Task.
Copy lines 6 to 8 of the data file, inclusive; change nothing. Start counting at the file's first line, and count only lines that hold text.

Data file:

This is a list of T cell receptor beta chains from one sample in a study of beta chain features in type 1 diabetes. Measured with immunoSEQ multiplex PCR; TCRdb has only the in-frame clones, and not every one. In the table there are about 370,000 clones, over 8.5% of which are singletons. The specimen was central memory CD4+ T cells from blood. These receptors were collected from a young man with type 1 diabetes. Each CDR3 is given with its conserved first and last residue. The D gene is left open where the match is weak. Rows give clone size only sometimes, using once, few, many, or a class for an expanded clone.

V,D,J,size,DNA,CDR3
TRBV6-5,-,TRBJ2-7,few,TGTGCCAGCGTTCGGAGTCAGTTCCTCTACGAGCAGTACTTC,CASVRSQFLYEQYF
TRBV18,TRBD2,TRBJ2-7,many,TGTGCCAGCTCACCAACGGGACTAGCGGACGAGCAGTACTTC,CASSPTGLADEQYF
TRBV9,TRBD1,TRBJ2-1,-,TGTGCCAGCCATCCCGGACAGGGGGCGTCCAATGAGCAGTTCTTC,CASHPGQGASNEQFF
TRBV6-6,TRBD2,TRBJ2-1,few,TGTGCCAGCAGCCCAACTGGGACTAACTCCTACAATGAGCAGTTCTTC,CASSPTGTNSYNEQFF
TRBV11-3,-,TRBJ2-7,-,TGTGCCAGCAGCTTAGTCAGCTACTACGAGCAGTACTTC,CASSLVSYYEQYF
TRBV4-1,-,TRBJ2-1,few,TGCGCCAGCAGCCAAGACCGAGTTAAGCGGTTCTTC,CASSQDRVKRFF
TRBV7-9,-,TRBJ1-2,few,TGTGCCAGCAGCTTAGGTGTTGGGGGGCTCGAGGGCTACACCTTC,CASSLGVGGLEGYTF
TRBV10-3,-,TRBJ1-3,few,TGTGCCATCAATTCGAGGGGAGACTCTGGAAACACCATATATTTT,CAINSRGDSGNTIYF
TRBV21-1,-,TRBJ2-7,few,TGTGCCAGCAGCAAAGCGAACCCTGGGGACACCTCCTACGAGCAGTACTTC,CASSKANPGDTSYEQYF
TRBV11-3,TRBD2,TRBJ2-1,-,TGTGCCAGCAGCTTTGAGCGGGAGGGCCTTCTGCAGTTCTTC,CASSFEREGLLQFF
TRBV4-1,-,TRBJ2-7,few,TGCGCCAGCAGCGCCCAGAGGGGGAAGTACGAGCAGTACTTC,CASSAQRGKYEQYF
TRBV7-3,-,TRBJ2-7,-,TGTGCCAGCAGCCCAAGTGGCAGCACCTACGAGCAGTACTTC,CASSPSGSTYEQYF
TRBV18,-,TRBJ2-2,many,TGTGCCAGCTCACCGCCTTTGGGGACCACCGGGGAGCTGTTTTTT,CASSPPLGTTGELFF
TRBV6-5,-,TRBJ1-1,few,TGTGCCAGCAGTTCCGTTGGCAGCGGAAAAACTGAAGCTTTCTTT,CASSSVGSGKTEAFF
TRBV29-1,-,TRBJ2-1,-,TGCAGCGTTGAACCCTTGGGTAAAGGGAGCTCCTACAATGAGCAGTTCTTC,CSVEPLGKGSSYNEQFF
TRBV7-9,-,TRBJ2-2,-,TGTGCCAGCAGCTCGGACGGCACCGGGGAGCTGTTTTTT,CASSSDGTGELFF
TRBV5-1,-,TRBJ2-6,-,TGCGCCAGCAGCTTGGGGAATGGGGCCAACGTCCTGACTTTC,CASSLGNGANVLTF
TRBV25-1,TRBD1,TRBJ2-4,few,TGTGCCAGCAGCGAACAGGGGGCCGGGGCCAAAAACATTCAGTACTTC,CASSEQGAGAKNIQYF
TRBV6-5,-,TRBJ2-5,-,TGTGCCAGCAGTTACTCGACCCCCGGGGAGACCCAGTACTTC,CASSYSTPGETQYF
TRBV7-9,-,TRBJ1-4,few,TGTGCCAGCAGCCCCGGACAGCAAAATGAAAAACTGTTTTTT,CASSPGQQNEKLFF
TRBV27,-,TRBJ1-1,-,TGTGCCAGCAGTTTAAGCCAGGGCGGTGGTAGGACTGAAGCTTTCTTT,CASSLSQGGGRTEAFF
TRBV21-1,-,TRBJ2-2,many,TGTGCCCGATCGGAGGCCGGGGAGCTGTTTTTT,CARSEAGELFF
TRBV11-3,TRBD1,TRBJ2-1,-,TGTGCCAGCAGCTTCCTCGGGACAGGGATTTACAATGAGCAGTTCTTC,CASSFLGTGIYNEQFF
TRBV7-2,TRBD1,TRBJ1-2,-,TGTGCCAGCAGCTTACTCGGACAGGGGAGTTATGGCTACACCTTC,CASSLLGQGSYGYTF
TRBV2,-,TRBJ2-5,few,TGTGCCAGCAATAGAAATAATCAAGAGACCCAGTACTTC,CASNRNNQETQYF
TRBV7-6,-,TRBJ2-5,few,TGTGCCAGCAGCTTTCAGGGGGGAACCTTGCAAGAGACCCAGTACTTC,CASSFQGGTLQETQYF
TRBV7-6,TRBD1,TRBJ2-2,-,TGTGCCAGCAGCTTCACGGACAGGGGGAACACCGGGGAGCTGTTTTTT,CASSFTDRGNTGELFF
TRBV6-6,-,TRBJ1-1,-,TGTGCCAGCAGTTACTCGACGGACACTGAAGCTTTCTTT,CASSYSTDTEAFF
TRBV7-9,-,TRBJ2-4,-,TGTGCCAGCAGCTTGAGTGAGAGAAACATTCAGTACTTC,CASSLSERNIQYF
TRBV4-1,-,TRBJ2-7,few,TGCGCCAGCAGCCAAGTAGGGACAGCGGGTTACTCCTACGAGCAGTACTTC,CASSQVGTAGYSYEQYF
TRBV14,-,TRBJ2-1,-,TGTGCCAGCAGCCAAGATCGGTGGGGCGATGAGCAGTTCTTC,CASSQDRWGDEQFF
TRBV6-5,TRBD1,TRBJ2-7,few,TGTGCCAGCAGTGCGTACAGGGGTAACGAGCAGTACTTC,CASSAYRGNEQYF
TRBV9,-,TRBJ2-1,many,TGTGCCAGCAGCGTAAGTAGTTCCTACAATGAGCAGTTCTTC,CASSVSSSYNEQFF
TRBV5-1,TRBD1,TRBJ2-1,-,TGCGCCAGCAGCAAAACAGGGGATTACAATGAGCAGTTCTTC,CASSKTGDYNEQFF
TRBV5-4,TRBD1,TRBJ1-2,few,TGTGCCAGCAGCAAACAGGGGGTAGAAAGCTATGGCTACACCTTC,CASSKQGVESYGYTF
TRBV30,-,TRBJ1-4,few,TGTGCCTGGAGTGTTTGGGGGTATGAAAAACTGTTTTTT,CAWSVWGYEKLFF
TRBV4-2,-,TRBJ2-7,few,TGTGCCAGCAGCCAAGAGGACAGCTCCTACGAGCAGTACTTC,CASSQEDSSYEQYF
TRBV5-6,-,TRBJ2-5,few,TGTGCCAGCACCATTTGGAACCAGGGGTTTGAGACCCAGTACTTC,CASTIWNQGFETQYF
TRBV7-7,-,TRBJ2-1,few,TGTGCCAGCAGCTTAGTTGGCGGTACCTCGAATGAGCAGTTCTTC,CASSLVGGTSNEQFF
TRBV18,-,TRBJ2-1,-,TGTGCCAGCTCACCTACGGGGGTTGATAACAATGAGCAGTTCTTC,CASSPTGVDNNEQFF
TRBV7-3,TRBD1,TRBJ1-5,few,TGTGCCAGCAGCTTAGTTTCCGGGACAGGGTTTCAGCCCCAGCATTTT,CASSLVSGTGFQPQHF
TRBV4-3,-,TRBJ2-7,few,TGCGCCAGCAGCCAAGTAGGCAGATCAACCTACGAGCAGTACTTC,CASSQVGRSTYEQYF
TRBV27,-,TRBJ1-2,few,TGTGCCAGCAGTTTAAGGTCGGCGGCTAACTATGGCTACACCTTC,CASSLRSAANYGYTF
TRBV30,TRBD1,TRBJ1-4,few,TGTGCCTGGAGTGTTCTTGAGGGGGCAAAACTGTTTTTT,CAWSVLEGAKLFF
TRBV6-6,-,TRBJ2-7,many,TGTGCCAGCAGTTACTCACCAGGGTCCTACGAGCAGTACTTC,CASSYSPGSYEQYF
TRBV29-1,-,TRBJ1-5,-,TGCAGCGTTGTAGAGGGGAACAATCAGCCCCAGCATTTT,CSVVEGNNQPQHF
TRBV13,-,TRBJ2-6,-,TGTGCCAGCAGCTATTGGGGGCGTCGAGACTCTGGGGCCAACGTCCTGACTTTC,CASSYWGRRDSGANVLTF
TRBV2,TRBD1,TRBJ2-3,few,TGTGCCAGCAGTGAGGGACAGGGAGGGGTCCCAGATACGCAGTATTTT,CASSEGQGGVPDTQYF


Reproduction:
TRBV6-6,TRBD2,TRBJ2-1,few,TGTGCCAGCAGCCCAACTGGGACTAACTCCTACAATGAGCAGTTCTTC,CASSPTGTNSYNEQFF
TRBV11-3,-,TRBJ2-7,-,TGTGCCAGCAGCTTAGTCAGCTACTACGAGCAGTACTTC,CASSLVSYYEQYF
TRBV4-1,-,TRBJ2-1,few,TGCGCCAGCAGCCAAGACCGAGTTAAGCGGTTCTTC,CASSQDRVKRFF